What Happens to the Items I Recycle?
You recycle because you know it’s the right thing to do. You know recycling benefits your community and the environment. But each time you recycle a can, a bottle, or a newspaper, you wonder what happens to it. Was recycling worth it?
Here, we’ll go over some of the most common recyclable materials and their journey beyond the recycling bin.
Two types of metal-aluminum and steel-are recycled and reused every day. You’ve probably recycled aluminum cans many times. When you do, these cans go to a smelter, where employees grind the aluminum into small chips, melt it, and send it to a manufacturing plant. At the plant, workers roll new sheets of aluminum. Out of these sheets, they create new aluminum products. These products include:
- Car bodies
- Aluminum foil
Now, how about steel? You might not know that tin cans are actually made of steel and coated in tin. When you recycle a tin can, manufacturers flatten it and remove the tin coating. They sell the steel to a steel mill, where manufacturers create other steel products. These products could include appliances, steel beams, and car parts.
What about the tin coating? Well, people can reuse that, too, particularly in the pharmaceutical and chemical industries.
You may wonder how your glass products are reused, especially if they have chips or cracks. Fortunately, a broken bottle is not a problem. Manufacturers crush recycled glass into small pieces. People use crushed glass as part of the following:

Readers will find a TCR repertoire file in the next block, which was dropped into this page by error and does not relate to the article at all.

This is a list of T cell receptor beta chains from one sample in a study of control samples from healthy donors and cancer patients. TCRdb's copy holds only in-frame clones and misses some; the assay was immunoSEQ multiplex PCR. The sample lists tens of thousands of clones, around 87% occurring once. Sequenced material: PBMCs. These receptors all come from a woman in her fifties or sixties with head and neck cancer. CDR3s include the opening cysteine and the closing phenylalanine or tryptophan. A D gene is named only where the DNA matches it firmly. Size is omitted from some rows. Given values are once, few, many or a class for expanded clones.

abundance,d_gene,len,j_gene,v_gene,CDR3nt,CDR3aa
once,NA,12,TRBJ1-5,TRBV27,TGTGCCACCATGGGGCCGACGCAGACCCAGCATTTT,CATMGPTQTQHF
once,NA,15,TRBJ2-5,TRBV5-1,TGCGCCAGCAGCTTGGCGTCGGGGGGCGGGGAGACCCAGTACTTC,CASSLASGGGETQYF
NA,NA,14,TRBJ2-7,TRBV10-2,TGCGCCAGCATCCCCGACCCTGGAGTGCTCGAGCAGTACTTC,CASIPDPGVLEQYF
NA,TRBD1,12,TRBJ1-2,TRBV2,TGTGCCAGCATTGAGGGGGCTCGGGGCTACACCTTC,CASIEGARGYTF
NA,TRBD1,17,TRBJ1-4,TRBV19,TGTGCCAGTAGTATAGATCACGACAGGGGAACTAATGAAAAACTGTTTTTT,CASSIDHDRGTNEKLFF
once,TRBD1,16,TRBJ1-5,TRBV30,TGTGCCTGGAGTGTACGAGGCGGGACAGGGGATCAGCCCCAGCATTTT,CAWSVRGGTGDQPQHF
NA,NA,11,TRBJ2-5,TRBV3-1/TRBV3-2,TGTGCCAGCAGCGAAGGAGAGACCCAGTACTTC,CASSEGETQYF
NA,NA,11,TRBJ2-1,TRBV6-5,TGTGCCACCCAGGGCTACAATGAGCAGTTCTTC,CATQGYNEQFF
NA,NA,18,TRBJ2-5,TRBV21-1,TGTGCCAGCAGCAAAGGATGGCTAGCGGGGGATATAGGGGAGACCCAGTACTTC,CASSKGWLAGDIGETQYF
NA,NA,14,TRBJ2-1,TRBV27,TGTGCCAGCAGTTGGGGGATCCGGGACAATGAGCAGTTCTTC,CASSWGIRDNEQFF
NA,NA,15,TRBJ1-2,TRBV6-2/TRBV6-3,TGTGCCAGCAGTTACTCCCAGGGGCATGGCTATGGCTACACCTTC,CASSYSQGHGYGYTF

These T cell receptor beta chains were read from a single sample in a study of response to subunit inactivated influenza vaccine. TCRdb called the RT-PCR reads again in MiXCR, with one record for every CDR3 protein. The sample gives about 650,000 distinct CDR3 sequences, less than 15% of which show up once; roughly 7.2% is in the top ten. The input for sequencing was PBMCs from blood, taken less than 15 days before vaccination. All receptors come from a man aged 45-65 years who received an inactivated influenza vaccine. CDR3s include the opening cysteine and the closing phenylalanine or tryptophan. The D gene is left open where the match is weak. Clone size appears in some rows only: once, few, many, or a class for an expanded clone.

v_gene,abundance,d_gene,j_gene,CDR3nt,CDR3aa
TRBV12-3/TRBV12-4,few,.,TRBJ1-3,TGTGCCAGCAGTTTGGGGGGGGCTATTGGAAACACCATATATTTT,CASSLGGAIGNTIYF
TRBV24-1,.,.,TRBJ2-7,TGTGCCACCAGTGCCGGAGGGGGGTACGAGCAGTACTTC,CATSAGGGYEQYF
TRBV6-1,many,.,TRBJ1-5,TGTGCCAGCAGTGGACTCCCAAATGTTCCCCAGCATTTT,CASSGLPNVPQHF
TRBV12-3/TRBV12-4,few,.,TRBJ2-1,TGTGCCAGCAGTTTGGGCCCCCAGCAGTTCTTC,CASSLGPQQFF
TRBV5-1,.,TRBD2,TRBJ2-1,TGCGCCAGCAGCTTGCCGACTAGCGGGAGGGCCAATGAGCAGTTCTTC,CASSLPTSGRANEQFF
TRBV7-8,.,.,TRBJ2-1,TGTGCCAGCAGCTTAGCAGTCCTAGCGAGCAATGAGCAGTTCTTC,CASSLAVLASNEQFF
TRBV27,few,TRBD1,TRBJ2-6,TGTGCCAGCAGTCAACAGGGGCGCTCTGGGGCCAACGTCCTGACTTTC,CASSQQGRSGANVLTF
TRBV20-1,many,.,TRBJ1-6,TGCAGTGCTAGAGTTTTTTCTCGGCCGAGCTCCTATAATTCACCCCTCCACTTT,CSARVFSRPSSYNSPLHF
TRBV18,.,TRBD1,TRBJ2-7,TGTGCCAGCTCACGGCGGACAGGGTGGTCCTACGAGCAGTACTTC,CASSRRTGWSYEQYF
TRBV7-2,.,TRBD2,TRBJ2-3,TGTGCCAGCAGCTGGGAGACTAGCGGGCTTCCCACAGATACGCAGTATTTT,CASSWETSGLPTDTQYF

- Sports turf
- Paved surfaces
They can also create new glass containers and even stained glass.
There are many different types of plastics, and even more potential applications. Recycling workers must separate all your plastic products based on type. They then shred them into flakes and melt them into pellets to sell to companies. Here’s how people reuse different types of plastics:
- High-density polyethylene: car parts, toys, flower pots
- PET: carpet backing, backpacks, sleeping bag insulation
- Mixed plastics: plastic lumber, pallets
It’s exciting to think about what your plastic products might become. A milk jug could become a chair, or a detergent bottle could become a Frisbee.
As with plastic, manufacturers sort paper by type. At a paper mill, manufacturers follow these steps:
- They use a chemical wash to separate the ink from the paper.
- They mix the paper with water to create a pulp.
- They remove contaminants and bleach the paper mixture.
- They use machines to remove water from the mixture.
- They place the mixture into rollers that dry and flatten it.
Through this process, manufacturers can produce new paper (or other items such as toilet paper).
When you recycle shoe boxes, cereal boxes, or other cardboard items, they could return as boxes or paper bags.
When a paper mill receives your cardboard, manufacturers create a pulp, just like they do with other kinds of paper. They add wood chip pulp to strengthen it. They then roll and dry it to create two kinds of cardboard: the inner layer (called the medium) and the outer layers (called the linerboard). Finally, they send both types of cardboard to a box-board plant, where manufacturers form it into new cardboard.
The next time you’re about to throw away that milk jug or that cereal box, place them in the recycling bin instead. Your recycled items actually do make a difference. They go through a comprehensive process to become new items. If you don’t have a recycling service in your area, talk to your landlord or manager about adding one. In the meantime, you can take your recyclables to a recycling center.